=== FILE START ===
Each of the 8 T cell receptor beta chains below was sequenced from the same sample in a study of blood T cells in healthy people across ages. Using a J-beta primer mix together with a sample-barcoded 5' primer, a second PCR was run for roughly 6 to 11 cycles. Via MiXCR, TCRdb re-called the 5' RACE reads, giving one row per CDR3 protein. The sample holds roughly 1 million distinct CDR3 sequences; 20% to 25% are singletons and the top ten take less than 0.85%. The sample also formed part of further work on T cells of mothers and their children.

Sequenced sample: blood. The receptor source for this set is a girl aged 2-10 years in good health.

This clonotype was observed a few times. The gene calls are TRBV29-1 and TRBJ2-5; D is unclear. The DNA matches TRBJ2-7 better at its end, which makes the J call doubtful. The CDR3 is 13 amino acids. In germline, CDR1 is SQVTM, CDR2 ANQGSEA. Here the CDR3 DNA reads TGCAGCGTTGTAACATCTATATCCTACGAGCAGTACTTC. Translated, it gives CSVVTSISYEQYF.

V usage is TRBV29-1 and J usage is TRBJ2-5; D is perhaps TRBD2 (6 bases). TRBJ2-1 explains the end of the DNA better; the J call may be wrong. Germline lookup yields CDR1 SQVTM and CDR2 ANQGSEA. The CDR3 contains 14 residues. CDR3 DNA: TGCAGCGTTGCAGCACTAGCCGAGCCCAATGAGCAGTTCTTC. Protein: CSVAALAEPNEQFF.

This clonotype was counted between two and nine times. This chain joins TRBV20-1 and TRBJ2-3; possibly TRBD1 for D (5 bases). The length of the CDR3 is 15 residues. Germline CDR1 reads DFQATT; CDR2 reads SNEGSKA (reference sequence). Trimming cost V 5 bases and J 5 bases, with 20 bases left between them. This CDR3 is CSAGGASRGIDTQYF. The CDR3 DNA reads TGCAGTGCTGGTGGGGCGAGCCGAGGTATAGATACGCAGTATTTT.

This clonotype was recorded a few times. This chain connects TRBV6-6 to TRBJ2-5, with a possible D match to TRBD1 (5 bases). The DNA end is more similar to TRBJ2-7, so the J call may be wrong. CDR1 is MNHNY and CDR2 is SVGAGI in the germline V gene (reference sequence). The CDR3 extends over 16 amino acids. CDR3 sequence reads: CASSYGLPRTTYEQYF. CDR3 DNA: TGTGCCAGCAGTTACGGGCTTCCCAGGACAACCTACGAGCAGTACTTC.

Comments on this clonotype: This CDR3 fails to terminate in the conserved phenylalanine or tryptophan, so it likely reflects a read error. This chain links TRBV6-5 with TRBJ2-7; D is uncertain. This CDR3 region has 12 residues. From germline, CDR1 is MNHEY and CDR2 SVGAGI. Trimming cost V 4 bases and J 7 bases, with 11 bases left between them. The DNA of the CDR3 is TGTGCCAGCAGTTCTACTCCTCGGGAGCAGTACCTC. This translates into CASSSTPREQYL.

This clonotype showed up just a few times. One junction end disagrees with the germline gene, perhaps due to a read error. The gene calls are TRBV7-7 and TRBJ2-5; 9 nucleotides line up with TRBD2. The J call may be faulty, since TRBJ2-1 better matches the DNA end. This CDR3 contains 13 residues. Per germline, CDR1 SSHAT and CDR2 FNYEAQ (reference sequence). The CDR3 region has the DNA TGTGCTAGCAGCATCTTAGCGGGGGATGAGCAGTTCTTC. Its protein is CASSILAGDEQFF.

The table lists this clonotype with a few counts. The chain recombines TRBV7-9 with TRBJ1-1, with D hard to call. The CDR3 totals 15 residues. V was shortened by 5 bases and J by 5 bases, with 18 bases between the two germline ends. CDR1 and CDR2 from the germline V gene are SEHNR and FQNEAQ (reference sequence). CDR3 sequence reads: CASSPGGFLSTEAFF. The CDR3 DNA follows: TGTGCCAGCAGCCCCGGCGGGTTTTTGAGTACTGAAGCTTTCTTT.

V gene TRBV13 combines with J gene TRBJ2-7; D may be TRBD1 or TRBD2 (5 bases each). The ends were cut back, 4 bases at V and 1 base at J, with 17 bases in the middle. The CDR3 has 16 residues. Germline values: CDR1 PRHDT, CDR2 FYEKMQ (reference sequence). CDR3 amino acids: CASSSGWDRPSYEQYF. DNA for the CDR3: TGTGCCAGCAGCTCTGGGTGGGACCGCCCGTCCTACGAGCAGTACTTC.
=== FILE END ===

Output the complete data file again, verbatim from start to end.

Each of the 8 T cell receptor beta chains below was sequenced from the same sample in a study of blood T cells in healthy people across ages. Using a J-beta primer mix together with a sample-barcoded 5' primer, a second PCR was run for roughly 6 to 11 cycles. Via MiXCR, TCRdb re-called the 5' RACE reads, giving one row per CDR3 protein. The sample holds roughly 1 million distinct CDR3 sequences; 20% to 25% are singletons and the top ten take less than 0.85%. The sample also formed part of further work on T cells of mothers and their children.

Sequenced sample: blood. The receptor source for this set is a girl aged 2-10 years in good health.

This clonotype was observed a few times. The gene calls are TRBV29-1 and TRBJ2-5; D is unclear. The DNA matches TRBJ2-7 better at its end, which makes the J call doubtful. The CDR3 is 13 amino acids. In germline, CDR1 is SQVTM, CDR2 ANQGSEA. Here the CDR3 DNA reads TGCAGCGTTGTAACATCTATATCCTACGAGCAGTACTTC. Translated, it gives CSVVTSISYEQYF.

V usage is TRBV29-1 and J usage is TRBJ2-5; D is perhaps TRBD2 (6 bases). TRBJ2-1 explains the end of the DNA better; the J call may be wrong. Germline lookup yields CDR1 SQVTM and CDR2 ANQGSEA. The CDR3 contains 14 residues. CDR3 DNA: TGCAGCGTTGCAGCACTAGCCGAGCCCAATGAGCAGTTCTTC. Protein: CSVAALAEPNEQFF.

This clonotype was counted between two and nine times. This chain joins TRBV20-1 and TRBJ2-3; possibly TRBD1 for D (5 bases). The length of the CDR3 is 15 residues. Germline CDR1 reads DFQATT; CDR2 reads SNEGSKA (reference sequence). Trimming cost V 5 bases and J 5 bases, with 20 bases left between them. This CDR3 is CSAGGASRGIDTQYF. The CDR3 DNA reads TGCAGTGCTGGTGGGGCGAGCCGAGGTATAGATACGCAGTATTTT.

This clonotype was recorded a few times. This chain connects TRBV6-6 to TRBJ2-5, with a possible D match to TRBD1 (5 bases). The DNA end is more similar to TRBJ2-7, so the J call may be wrong. CDR1 is MNHNY and CDR2 is SVGAGI in the germline V gene (reference sequence). The CDR3 extends over 16 amino acids. CDR3 sequence reads: CASSYGLPRTTYEQYF. CDR3 DNA: TGTGCCAGCAGTTACGGGCTTCCCAGGACAACCTACGAGCAGTACTTC.

Comments on this clonotype: This CDR3 fails to terminate in the conserved phenylalanine or tryptophan, so it likely reflects a read error. This chain links TRBV6-5 with TRBJ2-7; D is uncertain. This CDR3 region has 12 residues. From germline, CDR1 is MNHEY and CDR2 SVGAGI. Trimming cost V 4 bases and J 7 bases, with 11 bases left between them. The DNA of the CDR3 is TGTGCCAGCAGTTCTACTCCTCGGGAGCAGTACCTC. This translates into CASSSTPREQYL.

This clonotype showed up just a few times. One junction end disagrees with the germline gene, perhaps due to a read error. The gene calls are TRBV7-7 and TRBJ2-5; 9 nucleotides line up with TRBD2. The J call may be faulty, since TRBJ2-1 better matches the DNA end. This CDR3 contains 13 residues. Per germline, CDR1 SSHAT and CDR2 FNYEAQ (reference sequence). The CDR3 region has the DNA TGTGCTAGCAGCATCTTAGCGGGGGATGAGCAGTTCTTC. Its protein is CASSILAGDEQFF.

The table lists this clonotype with a few counts. The chain recombines TRBV7-9 with TRBJ1-1, with D hard to call. The CDR3 totals 15 residues. V was shortened by 5 bases and J by 5 bases, with 18 bases between the two germline ends. CDR1 and CDR2 from the germline V gene are SEHNR and FQNEAQ (reference sequence). CDR3 sequence reads: CASSPGGFLSTEAFF. The CDR3 DNA follows: TGTGCCAGCAGCCCCGGCGGGTTTTTGAGTACTGAAGCTTTCTTT.

V gene TRBV13 combines with J gene TRBJ2-7; D may be TRBD1 or TRBD2 (5 bases each). The ends were cut back, 4 bases at V and 1 base at J, with 17 bases in the middle. The CDR3 has 16 residues. Germline values: CDR1 PRHDT, CDR2 FYEKMQ (reference sequence). CDR3 amino acids: CASSSGWDRPSYEQYF. DNA for the CDR3: TGTGCCAGCAGCTCTGGGTGGGACCGCCCGTCCTACGAGCAGTACTTC.